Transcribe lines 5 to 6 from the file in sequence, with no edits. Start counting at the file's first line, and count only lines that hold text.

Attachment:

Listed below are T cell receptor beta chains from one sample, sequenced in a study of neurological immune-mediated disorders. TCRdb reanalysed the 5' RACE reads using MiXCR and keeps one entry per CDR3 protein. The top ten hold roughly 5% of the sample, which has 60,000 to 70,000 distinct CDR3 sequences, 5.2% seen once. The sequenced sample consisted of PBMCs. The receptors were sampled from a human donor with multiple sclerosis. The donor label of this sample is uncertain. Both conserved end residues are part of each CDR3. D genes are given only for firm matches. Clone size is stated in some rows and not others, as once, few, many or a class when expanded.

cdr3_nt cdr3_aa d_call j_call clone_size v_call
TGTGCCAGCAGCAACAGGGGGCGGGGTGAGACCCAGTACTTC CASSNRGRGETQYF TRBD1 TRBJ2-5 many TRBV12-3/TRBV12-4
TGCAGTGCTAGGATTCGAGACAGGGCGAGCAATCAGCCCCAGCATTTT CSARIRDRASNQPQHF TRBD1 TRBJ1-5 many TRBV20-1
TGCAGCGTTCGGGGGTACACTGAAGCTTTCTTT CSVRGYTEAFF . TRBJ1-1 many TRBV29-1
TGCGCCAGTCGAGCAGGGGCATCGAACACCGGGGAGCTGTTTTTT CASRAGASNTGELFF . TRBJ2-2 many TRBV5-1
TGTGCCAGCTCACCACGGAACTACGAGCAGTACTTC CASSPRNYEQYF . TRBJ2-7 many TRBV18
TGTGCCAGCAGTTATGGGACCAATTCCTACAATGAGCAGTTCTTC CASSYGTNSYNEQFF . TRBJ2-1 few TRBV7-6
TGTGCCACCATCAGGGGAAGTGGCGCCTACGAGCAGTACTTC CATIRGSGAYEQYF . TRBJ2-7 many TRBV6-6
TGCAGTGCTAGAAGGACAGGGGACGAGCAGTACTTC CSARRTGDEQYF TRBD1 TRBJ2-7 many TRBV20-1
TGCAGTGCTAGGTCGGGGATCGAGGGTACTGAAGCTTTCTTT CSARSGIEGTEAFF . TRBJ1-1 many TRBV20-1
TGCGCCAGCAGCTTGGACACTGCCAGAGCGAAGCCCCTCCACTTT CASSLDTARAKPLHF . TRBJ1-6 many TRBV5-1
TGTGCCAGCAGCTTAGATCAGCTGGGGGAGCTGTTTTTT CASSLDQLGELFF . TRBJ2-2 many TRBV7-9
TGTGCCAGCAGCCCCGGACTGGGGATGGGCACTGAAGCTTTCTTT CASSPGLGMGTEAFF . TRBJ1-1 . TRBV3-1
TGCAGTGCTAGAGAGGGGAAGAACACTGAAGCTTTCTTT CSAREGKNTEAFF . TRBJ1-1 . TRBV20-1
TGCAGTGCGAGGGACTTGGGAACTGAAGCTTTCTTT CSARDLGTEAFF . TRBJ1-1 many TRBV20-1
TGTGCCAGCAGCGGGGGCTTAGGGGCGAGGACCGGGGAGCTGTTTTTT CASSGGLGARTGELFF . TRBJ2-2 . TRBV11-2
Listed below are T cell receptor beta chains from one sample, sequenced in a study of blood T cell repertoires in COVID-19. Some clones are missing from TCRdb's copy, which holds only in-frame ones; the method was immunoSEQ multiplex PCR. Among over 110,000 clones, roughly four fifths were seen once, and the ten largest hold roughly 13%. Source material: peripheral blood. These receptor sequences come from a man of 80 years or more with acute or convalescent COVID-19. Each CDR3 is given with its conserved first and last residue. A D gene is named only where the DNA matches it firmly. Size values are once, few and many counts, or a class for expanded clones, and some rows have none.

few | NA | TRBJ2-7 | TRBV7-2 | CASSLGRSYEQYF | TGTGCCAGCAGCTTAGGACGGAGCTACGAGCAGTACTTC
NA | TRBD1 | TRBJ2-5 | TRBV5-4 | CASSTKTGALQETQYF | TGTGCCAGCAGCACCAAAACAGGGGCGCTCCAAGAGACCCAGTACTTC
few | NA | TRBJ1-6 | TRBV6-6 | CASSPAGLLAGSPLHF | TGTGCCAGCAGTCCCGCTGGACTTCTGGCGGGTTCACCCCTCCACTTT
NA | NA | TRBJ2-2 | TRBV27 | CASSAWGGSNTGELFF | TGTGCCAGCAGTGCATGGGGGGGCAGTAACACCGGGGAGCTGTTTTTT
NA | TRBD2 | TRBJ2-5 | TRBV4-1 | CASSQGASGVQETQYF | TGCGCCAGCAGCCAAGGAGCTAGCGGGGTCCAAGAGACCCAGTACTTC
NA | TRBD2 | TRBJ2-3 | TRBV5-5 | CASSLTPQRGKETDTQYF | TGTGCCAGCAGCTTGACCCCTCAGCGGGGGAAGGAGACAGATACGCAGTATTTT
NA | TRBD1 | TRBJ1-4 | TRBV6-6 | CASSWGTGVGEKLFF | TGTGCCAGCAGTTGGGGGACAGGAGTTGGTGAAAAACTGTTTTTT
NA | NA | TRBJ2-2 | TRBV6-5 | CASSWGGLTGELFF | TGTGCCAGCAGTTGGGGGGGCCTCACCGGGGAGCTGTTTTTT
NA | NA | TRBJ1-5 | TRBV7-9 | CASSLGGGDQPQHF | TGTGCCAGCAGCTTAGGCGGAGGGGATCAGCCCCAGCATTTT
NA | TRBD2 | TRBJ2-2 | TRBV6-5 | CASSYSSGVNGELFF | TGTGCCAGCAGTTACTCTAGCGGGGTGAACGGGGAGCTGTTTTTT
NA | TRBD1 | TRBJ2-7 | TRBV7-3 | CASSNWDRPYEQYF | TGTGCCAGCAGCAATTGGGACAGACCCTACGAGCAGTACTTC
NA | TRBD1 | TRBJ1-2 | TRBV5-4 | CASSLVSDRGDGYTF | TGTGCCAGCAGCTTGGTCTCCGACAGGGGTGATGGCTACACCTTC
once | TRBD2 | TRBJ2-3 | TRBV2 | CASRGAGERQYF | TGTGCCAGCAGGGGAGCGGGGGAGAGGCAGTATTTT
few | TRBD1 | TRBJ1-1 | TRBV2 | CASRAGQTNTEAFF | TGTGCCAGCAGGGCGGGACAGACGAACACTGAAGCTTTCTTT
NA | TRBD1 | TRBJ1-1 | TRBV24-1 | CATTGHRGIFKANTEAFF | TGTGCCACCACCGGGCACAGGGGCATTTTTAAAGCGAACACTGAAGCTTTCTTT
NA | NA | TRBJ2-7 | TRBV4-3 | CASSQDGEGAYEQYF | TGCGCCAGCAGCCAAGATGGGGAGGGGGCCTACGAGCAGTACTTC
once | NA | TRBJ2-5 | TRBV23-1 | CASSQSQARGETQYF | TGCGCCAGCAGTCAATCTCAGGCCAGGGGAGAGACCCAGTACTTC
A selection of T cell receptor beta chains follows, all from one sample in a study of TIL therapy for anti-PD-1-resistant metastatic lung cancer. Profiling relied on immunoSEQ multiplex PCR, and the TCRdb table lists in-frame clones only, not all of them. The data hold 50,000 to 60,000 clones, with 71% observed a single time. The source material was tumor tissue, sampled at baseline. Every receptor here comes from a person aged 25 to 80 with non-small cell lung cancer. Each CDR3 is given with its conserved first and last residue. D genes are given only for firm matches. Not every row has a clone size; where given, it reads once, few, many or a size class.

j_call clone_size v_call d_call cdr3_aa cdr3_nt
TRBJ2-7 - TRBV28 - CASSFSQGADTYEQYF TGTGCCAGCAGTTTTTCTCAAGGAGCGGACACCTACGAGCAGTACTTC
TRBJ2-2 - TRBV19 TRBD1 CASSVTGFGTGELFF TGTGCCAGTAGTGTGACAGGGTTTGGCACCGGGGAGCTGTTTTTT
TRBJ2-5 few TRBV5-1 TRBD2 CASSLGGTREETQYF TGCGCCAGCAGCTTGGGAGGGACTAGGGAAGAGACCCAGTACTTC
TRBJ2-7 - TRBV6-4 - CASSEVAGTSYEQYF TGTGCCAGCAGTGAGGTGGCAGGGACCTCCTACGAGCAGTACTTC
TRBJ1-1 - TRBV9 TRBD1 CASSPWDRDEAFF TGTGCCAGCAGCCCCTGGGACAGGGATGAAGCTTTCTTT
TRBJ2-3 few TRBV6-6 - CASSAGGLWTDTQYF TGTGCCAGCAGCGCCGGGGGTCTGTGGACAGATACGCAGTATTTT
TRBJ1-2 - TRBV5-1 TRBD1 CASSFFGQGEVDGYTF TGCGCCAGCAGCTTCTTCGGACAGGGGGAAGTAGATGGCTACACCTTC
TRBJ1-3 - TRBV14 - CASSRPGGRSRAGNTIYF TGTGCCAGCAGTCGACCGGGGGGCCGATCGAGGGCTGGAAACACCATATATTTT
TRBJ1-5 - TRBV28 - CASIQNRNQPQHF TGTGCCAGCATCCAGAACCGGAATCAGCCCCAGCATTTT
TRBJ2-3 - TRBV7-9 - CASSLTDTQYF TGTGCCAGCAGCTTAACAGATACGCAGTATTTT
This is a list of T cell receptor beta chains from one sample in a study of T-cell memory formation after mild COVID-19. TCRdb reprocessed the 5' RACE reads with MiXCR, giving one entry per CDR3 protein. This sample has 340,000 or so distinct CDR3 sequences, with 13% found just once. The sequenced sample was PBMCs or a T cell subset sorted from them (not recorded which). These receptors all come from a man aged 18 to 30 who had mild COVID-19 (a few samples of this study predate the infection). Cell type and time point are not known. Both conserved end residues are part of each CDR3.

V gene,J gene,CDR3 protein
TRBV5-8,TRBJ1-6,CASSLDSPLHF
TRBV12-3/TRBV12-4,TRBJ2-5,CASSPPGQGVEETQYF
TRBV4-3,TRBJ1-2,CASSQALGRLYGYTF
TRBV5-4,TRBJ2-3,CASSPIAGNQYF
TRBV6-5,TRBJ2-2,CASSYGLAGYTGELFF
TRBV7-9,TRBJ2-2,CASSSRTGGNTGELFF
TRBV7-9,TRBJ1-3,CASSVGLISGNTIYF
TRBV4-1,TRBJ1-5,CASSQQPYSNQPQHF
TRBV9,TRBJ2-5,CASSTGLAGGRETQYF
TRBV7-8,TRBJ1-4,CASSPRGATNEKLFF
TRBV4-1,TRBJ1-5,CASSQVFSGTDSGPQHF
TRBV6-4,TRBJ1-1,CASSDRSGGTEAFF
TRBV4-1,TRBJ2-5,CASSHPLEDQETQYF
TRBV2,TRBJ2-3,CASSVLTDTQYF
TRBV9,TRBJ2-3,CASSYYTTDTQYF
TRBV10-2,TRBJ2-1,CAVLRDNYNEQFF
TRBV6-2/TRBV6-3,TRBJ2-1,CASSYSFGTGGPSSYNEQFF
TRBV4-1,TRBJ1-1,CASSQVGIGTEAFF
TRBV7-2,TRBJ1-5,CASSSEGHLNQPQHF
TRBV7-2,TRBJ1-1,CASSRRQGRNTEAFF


TGCAGCGTTCGGGGGTACACTGAAGCTTTCTTT CSVRGYTEAFF . TRBJ1-1 many TRBV29-1
TGCGCCAGTCGAGCAGGGGCATCGAACACCGGGGAGCTGTTTTTT CASRAGASNTGELFF . TRBJ2-2 many TRBV5-1